(TOKYO) -- Yasuteru Yamada cringes at any comparison to the kamikaze pilots who flew suicide missions during World War II.
The retired engineer has rallied more than 200 aging workers who have volunteered to tackle the nuclear crises at Japan's crippled Fukushima Daiichi power plant. But he says, this is no suicide mission.
"We don't want to die," says the 72-year old, a former engineer for Sumitomo Metal Industries Ltd. "We just want to stabilize the nuclear plant, nothing more."
The team of volunteers call themselves the Skilled Veteran Corps. The group is made up of former engineers, doctors, cooks and even singers. The common thread is that they are all over the age of 60.
Yamada says he decided to establish the group shortly after a magnitude 9.0 earthquake and tsunami shut down cooling systems at Fukushima's reactors in March, triggering the world's worst nuclear crises since Chernobyl. Yamada watched on television, as younger workers dressed in hazmat suits, braved radiation fears to bring the damaged reactors under control.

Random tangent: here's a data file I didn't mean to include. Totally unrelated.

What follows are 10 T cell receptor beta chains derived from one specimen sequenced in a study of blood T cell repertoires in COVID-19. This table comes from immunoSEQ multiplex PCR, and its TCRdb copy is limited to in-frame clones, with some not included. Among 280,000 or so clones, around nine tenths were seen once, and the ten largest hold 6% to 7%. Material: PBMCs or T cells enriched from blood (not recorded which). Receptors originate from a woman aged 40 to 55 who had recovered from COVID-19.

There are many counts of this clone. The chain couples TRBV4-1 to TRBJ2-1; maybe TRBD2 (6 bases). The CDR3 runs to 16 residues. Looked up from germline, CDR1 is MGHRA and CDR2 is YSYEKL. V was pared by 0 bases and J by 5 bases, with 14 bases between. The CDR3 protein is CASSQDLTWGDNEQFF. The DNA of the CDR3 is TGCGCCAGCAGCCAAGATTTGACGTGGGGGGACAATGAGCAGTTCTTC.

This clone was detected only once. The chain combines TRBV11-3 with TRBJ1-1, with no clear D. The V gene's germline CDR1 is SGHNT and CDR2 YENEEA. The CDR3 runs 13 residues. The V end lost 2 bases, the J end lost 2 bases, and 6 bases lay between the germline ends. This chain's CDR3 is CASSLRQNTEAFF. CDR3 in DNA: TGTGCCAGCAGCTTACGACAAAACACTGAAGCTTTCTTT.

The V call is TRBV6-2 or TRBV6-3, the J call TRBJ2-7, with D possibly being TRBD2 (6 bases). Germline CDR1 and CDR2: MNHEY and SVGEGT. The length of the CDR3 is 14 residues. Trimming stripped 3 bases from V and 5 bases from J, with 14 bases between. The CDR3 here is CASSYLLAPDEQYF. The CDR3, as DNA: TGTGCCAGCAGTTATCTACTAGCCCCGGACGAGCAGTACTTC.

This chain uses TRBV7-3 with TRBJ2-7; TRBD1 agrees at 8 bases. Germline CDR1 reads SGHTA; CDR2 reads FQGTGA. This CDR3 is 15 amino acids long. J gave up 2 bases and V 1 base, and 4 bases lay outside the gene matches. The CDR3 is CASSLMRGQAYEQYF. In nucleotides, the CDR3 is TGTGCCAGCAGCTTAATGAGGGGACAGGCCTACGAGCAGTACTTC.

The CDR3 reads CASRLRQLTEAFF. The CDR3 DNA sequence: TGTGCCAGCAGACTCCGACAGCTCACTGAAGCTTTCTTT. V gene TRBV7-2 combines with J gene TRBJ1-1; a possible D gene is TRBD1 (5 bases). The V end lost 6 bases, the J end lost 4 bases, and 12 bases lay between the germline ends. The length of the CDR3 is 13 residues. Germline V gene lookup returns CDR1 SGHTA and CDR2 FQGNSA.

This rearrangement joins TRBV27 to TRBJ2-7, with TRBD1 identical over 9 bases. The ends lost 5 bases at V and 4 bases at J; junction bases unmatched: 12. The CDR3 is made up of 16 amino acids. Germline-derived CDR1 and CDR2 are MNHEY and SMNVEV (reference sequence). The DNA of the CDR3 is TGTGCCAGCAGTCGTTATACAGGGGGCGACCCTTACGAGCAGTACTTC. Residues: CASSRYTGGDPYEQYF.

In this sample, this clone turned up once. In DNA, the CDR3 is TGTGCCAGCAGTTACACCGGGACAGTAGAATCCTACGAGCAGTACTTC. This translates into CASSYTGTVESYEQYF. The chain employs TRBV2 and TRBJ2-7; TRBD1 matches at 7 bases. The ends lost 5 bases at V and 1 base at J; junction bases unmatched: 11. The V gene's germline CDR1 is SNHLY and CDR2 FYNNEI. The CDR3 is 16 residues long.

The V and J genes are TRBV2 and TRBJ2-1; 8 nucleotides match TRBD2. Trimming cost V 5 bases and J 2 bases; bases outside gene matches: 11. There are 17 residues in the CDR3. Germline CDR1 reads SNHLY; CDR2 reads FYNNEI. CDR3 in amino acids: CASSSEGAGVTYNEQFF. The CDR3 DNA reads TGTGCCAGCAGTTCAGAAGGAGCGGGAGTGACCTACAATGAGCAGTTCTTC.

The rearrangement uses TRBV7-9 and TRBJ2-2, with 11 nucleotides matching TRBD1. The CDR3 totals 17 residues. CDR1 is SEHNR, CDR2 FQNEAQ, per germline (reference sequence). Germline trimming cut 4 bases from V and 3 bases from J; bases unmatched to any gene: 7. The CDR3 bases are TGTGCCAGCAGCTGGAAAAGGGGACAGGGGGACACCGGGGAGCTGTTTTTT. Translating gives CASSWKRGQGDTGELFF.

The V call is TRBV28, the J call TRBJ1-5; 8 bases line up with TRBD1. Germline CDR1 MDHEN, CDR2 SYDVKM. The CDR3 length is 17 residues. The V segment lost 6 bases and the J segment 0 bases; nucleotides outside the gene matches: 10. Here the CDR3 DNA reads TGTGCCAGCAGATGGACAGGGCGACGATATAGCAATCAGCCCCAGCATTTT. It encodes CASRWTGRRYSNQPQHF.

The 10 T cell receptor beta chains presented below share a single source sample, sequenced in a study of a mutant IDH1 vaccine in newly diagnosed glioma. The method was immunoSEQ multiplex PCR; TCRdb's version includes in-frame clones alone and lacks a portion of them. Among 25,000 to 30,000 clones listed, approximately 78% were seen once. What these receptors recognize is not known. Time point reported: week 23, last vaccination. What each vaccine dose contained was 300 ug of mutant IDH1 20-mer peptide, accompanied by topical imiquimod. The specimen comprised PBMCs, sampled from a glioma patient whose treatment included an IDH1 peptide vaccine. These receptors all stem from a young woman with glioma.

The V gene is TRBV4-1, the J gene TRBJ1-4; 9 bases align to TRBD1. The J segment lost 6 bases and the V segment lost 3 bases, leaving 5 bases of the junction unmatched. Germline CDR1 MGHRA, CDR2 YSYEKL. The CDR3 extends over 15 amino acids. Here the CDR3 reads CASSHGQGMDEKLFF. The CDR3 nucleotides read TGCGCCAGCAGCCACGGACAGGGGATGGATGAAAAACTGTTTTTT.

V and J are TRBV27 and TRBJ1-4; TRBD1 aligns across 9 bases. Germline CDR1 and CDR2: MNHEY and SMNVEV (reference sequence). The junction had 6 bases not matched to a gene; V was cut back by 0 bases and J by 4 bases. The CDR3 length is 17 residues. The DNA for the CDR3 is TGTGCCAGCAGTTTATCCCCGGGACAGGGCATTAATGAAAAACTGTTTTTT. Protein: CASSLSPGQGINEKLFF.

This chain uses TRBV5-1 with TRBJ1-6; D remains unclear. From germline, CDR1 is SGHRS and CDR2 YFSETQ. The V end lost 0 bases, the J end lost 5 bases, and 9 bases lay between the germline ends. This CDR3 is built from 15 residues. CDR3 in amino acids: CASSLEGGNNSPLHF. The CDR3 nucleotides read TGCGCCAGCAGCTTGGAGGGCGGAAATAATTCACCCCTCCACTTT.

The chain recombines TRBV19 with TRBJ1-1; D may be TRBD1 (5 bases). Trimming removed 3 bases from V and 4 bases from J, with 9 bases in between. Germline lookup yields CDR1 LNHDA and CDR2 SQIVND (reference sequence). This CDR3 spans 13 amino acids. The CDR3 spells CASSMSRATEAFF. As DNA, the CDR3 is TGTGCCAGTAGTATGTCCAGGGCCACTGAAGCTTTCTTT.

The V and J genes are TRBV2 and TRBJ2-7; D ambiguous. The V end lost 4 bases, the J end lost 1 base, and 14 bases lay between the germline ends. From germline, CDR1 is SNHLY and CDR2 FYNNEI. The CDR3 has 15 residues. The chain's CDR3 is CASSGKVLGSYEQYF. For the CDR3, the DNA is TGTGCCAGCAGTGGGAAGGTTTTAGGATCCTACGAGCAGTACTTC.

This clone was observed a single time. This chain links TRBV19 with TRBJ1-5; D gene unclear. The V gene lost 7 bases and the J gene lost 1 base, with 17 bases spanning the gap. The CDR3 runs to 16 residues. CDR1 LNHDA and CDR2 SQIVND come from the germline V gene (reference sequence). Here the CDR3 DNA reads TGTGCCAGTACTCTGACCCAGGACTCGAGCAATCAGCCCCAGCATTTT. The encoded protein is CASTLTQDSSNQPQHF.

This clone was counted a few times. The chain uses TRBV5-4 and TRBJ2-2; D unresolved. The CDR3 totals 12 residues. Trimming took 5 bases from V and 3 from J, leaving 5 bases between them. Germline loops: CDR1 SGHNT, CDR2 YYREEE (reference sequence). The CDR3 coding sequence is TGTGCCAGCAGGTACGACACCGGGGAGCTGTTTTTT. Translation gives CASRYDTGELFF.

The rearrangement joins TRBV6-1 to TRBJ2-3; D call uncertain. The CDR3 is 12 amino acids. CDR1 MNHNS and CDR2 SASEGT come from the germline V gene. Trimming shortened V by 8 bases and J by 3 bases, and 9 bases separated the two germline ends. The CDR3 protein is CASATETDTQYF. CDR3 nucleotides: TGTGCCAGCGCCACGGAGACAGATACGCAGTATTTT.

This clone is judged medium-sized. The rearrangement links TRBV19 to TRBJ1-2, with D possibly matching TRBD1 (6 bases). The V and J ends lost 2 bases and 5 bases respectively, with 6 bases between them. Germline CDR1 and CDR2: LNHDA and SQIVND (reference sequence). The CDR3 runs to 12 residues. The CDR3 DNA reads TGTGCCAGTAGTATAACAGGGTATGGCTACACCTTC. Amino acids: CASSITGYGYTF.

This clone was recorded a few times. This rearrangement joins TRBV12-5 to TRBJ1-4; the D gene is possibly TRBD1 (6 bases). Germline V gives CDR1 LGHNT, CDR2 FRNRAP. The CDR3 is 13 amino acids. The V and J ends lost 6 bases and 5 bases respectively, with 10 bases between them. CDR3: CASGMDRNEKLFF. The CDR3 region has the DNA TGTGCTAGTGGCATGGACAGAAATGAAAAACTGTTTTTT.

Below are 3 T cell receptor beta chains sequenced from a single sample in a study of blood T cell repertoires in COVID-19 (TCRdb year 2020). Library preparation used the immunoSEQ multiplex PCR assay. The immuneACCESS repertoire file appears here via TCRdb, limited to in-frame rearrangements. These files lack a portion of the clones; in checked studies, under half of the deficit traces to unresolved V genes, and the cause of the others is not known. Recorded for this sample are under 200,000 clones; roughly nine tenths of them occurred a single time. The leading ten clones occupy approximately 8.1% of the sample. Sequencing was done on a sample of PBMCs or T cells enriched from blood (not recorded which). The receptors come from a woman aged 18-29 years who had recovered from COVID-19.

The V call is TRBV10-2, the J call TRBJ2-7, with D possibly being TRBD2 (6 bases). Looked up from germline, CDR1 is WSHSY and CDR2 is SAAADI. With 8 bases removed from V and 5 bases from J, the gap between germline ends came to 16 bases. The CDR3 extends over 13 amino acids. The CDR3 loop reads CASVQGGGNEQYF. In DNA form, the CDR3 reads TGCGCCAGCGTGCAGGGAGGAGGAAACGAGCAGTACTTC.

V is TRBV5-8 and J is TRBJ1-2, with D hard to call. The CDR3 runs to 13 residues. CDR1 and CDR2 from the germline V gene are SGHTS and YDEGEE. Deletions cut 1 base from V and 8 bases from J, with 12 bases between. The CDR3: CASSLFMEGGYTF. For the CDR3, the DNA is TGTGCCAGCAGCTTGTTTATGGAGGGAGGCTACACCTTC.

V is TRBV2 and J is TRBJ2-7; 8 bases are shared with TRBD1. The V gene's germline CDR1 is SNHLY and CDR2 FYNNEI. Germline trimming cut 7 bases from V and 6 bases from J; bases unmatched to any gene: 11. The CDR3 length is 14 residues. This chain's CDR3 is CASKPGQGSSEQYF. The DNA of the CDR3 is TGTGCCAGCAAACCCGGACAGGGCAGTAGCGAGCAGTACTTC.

Nearly three months after the accident, the reactors continue to spew radiation into the air, while contaminated water leaks into the ocean.
Yamada worries about the health of current Fukushima workers, and says the nuclear burden should be tasked to an older generation that has "consciously or unconsciously" supported the plant, and reaped the benefits of the electricity it's generated. He often jokes that he has just 15 years to live, not long enough for cancer -- a common side-effect of radiation exposure -- to develop.
The Skilled Veteran Corps's cause, has piqued the interest of plant operator Tokyo Electric, commonly known as TEPCO, and Japanese politicians. In talks with TEPCO, Yamada says the utility has expressed enthusiasm in teaming up, though neither has a "concrete idea on how we can work together."
The need for workers is expected to increase. TEPCO has already said the company is unlikely to meet its self-imposed deadline of bringing the reactors to a cold-shutdown by the end of the year.
Copyright 2011 ABC News Radio